clock menu more-arrow no yes mobile

Filed under:

Darren Collison: Meh

Welcome to the first installation of The Gallery, featuring the downside to Darren Collison’s steady hand.

Original image via Jasen Vinlove-USA TODAY Sports

(“The Gallery” is an end-of-season series featuring one uniquely titled picture or video installation for every player that best summarizes or encapsulates that player’s season in a single snapshot. These aren’t highlights, they’re seminal moments expressed through the medium of art placards. Enjoy your tour!)

Darren Collison

Point Guard, Age 30


Sacramento Kings versus Indiana Pacers, December 1

Bankers Life Fieldhouse

The opposite of a daring, interpretive, piece, Meh shines a spotlight on what else comes along with Darren Collison’s low-volume efficiency. Last season’s league-leader in three-point field-goal percentage made 65 of his last 148 threes (43.9 percent) after starting the season 14-of-46 (30.4), and he finished out the year with the NBA’s best assist-to-turnover ratio among starting guards (minimum 65 games played); but, he bordered on being too careful.

In this early-December rendering, one can easily imagine a cycling buffer circle unwantedly appearing above the 30-year-old point guard’s head as Myles Turner noticeably pleads with him to stop processing and start playing. With the visible lag in decision-making still resulting in a converted dunk, nothing is technically lost here. This isn’t a turnover, or even a missed shot; its totally and completely fine, except for the fact that it comes at the opportunity cost of early offense.

At 11.8 seconds per possession, the Pacers (with a 17th-ranked half-court scoring offense) had the league’s third-slowest offense after securing a defensive board last season, besting only the Detroit Pistons (12.2) and Memphis Grizzlies (12.2), per advanced-stats website Inpredictable. Even at the behest of Nate McMillan to play early and late, there’s a distinct difference between working the offense deep into the shot-clock for a quality shot and taking so long to read or shake the defense that a quality shot can no longer be found. According to, Collison held the ball for about 5.13 seconds per touch this season, highest on the team, ahead of Cory Joseph (4.56), Aaron Holiday (4.1), and Tyreke Evans (3.98). In the playoffs, that number ballooned to a whopping 6.18 seconds per touch, a mark higher than that owned by Kyrie Irving (5.26) over the same sample of games.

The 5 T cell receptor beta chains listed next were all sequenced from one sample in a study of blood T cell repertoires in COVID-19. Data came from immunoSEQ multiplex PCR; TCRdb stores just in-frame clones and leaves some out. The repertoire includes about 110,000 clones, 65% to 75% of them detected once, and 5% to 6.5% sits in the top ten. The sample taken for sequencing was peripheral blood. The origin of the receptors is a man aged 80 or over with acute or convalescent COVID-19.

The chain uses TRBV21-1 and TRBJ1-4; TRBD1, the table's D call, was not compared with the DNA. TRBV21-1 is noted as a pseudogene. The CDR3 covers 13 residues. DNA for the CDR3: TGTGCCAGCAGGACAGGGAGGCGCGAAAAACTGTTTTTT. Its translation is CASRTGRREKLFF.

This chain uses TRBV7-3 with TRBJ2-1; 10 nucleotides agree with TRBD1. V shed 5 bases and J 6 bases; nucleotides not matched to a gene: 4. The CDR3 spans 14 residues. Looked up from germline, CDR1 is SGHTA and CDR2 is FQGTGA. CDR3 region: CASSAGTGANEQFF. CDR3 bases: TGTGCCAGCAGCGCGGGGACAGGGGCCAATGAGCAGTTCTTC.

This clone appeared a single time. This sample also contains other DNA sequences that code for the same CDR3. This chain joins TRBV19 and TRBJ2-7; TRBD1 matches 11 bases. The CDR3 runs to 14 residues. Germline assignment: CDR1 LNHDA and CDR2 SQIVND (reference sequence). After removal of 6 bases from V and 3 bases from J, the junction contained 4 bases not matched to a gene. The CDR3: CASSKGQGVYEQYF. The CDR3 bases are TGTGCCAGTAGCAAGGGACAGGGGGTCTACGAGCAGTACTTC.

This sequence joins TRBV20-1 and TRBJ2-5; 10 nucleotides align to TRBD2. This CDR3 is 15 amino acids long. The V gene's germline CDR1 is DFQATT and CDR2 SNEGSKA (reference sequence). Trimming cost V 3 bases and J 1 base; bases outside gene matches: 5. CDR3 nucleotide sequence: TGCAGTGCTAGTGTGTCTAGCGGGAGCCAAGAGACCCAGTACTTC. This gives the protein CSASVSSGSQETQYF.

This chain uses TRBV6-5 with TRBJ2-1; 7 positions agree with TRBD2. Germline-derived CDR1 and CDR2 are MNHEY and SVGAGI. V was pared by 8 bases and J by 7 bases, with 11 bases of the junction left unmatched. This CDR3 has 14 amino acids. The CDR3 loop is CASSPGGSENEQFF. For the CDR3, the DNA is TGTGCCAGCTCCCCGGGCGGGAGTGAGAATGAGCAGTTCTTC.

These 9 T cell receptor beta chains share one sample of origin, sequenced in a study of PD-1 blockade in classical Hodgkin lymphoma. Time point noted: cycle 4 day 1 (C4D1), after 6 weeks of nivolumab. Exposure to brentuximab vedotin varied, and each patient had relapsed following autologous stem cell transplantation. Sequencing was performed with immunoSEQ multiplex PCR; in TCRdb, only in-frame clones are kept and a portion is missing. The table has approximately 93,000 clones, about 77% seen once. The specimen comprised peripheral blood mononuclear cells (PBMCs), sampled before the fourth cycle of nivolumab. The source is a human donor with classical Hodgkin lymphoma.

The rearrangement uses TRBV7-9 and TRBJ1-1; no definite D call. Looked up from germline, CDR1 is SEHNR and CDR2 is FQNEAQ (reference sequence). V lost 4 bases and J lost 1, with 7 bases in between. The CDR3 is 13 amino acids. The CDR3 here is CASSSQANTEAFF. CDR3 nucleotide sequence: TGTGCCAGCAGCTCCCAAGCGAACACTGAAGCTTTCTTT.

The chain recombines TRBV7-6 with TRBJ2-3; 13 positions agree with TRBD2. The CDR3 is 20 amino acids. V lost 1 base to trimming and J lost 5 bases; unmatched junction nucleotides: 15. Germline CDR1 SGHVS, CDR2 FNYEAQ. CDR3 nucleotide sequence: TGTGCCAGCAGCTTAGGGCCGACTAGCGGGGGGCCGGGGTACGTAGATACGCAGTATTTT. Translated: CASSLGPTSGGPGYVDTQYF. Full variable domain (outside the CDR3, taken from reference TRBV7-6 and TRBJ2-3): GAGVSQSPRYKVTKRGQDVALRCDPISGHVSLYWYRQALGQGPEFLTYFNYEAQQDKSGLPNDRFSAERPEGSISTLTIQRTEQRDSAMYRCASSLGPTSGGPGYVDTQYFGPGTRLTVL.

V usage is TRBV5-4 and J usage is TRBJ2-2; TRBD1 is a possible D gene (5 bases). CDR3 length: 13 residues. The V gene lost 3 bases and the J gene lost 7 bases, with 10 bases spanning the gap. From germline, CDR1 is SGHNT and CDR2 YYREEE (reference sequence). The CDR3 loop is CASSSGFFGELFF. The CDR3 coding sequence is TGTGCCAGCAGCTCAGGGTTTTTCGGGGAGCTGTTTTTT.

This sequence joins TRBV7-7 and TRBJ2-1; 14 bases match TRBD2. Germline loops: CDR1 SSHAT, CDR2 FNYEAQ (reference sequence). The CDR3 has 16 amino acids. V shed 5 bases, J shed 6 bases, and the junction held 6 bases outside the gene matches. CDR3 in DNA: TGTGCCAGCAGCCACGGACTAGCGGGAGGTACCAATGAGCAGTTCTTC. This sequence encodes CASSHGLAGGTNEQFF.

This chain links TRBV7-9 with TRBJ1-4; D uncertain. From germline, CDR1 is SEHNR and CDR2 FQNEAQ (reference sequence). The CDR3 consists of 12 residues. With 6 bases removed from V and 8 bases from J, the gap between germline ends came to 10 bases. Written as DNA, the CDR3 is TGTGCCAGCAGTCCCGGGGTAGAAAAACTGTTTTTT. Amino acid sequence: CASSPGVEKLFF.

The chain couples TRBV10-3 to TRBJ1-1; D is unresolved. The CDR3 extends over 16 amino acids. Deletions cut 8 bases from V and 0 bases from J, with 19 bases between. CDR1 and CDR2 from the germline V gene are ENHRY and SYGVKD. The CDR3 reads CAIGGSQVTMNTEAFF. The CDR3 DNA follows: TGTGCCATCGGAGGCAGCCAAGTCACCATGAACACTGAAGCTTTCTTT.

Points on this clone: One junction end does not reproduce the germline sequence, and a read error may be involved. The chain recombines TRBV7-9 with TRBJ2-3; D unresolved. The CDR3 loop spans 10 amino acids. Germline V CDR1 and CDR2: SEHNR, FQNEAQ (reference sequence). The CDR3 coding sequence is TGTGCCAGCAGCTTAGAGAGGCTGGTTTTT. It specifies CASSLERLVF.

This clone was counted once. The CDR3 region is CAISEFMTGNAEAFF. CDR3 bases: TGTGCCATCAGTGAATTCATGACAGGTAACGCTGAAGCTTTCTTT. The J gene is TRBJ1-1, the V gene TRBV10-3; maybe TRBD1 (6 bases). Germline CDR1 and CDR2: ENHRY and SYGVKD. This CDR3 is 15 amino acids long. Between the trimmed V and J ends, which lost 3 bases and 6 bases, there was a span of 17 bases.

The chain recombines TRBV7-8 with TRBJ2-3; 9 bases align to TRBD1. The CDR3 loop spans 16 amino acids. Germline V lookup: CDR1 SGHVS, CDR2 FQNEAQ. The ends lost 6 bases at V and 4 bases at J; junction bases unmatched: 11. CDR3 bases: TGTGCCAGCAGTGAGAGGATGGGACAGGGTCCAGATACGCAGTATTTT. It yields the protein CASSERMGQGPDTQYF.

That’s not all on Collison, obviously. He shoulders most of the ball-handling responsibilities in the starting lineup, and whether denying shooters the ball coming off screens, pre-rotating to Myles Turner’s probable popping location, or vaporizing ball-screens with switches, Boston’s defense was elite at taking away the 9-year veteran’s primary options.

Still, some of that goes hand-in-hand with his shortcomings as a lead guard. Awkwardness has a tendency to ensue when he attempts to breakdown a big off the dribble, and although he usually makes the right pass, he rarely works the weakside corner or makes shots under the rim more open with head fakes and hesitations. Rather than shifting the defense, he operates within the defense’s constructs, pulling up for twos and aborting his dribble in search of optimum passing windows while piloting snug pick-and-rolls with Myles Turner in an east-west orientation, as opposed to playing downhill.

As a 30-year-old unrestricted free agent, Collison’s re-return to the Pacers will likely only materialize as a stopgap should they anticipate striking out on a more dynamic shot-creator, which would (again) be fine, yet also very…well…meh.